His name was Bede. I don’t know of any other names he had. It is a simple, almost humorous sounding name for one of the most significant scholars in history. It is because of Bede that historians can “fill in the gaps” of our knowledge of the early medieval world (“the Dark Ages”) in Anglo-Saxon England. He was the preserver of knowledge in his area of the world when the beneficial knowledge of the past was in danger of extinction.
Bede was born around 672 in Northumbria in what is now known as England. He practically grew up in a monastery, and was a Benedictine monk most of his life. When you think of monks you may be tempted to think only of hermits who seclude themselves and pray all day long. Some did, and some still do. But Bede was active in engaging the culture around him by preserving the wisdom of the past and teaching it to future generations. Thank God that this man was energetic in copying and instructing others to copy the ancient writings of pagan Greek and Roman authors such as Aristotle, Plato, Virgil, Ovid, Horace and others. He insisted that his fellow clergyman copy the Bible (in Latin) and the writings of the early church theologians (such as Tertullian, Jerome, Augustine, etc.), but he also dedicated himself to translation as well. Bede personally translated the writings of pagan and Christian authors into Anglo-Saxon…a feat that was rather rare in those days.
Bede also translated the entire Gospel of John into Anglo-Saxon, actually finishing it on his death-bed (he died on May 26, 735). Think about that…of all the books in the Bible to translate into the common language of his people, he picked the Gospel of John. I wonder why?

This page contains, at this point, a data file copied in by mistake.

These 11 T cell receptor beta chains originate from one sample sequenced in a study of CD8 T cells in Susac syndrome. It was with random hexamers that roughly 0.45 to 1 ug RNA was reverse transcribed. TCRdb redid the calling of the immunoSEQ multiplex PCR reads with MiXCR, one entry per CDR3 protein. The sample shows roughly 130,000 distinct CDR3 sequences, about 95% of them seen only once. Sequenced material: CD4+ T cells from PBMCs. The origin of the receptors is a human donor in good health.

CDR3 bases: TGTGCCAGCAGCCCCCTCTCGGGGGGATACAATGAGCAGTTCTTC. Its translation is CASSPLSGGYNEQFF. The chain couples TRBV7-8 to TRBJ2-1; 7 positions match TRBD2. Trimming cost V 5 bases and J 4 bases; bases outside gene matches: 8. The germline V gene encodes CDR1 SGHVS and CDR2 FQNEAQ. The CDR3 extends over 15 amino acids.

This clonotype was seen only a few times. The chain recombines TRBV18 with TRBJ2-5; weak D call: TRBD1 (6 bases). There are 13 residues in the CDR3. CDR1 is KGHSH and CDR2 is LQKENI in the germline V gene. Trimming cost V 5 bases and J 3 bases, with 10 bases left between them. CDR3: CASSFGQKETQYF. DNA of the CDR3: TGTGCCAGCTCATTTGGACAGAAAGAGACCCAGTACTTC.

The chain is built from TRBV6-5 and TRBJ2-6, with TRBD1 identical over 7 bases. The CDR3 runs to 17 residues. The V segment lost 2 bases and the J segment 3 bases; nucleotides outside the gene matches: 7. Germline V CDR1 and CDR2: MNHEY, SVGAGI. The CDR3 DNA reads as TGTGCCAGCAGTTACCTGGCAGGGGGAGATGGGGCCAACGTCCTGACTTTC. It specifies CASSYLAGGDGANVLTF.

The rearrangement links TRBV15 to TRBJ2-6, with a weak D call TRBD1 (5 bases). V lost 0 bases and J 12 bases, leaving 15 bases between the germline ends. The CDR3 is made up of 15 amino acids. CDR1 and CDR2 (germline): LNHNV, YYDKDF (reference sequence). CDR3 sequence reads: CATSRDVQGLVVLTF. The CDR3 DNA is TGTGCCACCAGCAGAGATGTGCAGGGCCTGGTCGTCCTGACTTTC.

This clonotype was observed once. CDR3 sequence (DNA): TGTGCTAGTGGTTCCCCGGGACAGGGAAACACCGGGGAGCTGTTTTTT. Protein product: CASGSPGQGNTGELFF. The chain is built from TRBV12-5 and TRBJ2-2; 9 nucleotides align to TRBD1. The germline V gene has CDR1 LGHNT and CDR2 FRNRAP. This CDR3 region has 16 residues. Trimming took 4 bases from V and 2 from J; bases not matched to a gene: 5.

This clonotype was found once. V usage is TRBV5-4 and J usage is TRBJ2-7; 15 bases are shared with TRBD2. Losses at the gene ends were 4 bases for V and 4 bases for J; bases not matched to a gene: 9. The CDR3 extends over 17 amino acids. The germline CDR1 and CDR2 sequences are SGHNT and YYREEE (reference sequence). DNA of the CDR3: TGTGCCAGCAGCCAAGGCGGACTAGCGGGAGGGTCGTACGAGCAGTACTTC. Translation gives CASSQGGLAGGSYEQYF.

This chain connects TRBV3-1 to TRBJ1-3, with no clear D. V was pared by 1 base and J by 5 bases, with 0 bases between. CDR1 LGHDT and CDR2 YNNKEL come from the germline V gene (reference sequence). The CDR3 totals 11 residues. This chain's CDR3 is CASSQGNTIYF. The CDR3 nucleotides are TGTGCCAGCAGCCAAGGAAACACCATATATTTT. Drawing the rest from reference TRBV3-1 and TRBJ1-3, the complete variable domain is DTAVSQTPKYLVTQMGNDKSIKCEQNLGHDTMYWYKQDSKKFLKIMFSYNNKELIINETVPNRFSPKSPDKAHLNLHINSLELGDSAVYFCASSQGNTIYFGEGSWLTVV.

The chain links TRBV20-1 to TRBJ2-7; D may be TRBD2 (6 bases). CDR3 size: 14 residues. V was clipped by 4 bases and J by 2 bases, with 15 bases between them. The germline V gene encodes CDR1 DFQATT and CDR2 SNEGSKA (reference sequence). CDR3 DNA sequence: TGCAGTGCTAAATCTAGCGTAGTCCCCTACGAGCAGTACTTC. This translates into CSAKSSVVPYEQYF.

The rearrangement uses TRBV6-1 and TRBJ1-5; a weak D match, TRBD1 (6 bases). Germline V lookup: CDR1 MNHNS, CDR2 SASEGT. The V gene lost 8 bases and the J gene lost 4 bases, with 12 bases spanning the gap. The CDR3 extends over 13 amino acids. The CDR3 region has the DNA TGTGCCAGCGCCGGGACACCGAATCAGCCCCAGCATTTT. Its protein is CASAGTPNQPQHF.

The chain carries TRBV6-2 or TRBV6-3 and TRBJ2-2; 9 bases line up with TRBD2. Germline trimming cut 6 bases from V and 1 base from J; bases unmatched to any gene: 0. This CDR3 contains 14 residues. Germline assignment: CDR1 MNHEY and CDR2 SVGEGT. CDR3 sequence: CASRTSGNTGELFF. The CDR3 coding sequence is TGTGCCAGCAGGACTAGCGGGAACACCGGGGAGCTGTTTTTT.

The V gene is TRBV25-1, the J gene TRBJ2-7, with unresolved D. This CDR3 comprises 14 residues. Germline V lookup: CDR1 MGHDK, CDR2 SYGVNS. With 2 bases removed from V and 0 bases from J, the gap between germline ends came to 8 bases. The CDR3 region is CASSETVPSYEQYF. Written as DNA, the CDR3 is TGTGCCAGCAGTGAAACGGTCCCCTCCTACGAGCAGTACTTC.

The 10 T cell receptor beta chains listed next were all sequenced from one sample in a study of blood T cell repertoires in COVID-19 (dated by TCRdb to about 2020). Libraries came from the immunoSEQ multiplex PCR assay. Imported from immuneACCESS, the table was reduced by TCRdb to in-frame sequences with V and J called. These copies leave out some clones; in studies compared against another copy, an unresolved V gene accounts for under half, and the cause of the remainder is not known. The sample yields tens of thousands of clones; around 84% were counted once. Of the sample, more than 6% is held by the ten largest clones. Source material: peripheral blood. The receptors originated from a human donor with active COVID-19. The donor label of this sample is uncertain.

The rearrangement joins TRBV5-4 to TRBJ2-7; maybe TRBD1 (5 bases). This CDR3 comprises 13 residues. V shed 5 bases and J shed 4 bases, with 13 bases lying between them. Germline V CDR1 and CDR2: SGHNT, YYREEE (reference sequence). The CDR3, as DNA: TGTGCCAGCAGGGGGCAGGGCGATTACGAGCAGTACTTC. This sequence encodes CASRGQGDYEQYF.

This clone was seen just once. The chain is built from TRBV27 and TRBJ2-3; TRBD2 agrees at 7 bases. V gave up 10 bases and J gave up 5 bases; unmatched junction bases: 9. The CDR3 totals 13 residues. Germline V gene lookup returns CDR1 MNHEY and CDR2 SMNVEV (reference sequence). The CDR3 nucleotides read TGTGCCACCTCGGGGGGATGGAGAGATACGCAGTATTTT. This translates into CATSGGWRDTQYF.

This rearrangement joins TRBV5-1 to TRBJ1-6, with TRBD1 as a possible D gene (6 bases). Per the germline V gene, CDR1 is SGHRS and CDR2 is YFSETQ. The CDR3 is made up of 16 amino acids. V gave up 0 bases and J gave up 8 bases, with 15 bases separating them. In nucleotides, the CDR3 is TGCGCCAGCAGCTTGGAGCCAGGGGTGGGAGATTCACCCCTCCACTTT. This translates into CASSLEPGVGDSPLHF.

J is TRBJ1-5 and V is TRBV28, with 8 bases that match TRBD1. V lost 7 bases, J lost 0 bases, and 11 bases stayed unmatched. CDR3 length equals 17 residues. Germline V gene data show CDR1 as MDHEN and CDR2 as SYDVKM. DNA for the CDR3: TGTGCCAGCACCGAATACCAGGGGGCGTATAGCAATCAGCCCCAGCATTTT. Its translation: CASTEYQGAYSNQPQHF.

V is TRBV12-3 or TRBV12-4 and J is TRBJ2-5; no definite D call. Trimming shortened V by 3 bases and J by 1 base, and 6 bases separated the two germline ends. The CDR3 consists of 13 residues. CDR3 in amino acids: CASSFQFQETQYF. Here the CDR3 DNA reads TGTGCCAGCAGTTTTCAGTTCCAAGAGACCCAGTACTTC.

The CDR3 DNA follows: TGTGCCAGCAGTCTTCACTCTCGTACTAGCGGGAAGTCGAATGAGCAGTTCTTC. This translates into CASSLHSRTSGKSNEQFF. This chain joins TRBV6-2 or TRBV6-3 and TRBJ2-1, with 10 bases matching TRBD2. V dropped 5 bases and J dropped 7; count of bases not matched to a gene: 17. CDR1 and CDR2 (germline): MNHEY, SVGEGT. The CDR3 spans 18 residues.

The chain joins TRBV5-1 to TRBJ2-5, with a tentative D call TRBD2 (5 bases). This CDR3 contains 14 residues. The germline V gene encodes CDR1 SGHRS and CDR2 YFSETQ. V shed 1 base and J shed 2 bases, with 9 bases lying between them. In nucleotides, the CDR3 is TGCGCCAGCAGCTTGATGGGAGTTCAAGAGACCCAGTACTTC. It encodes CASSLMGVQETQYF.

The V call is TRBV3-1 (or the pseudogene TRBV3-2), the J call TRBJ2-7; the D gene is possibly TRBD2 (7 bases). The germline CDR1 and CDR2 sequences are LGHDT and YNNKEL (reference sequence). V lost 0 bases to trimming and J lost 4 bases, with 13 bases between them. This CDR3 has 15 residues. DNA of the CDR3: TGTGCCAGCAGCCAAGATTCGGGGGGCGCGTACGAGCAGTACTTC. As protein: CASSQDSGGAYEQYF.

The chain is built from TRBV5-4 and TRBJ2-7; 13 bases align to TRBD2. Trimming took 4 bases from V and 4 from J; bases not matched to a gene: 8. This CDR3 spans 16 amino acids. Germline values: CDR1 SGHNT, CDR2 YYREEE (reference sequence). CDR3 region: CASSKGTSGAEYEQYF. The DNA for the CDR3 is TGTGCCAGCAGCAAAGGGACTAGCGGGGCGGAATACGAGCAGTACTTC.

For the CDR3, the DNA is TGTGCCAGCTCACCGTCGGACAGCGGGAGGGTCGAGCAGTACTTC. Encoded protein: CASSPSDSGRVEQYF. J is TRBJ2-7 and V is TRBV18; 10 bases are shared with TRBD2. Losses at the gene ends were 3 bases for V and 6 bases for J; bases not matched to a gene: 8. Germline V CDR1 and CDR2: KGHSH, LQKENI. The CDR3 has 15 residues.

Bede wrote biblical commentaries (using an allegorical method of hermeneutics, unfortunately), grammars and books on “computing” (the science of calculating dates). We can thank Bede, in part, for the Western world, and later the entire world, for adopting the “BC-AD” method of dating world events.
And Bede wrote “The Ecclesiastical History of the English People”, a priceless volume that details for us the history of the Anglo-Saxon people up to his day. Because of Bede and his literary contributions, Europe later experienced a “mini-Renaissance” in the days of Charlemagne (c. 800 AD).
Today, he is called “the venerable Bede” because he is “venerated” in several churches (Roman Catholic, Eastern Orthodox, Anglican, and Lutheran communions).
I certainly think he is a hero who is worthy to be honored.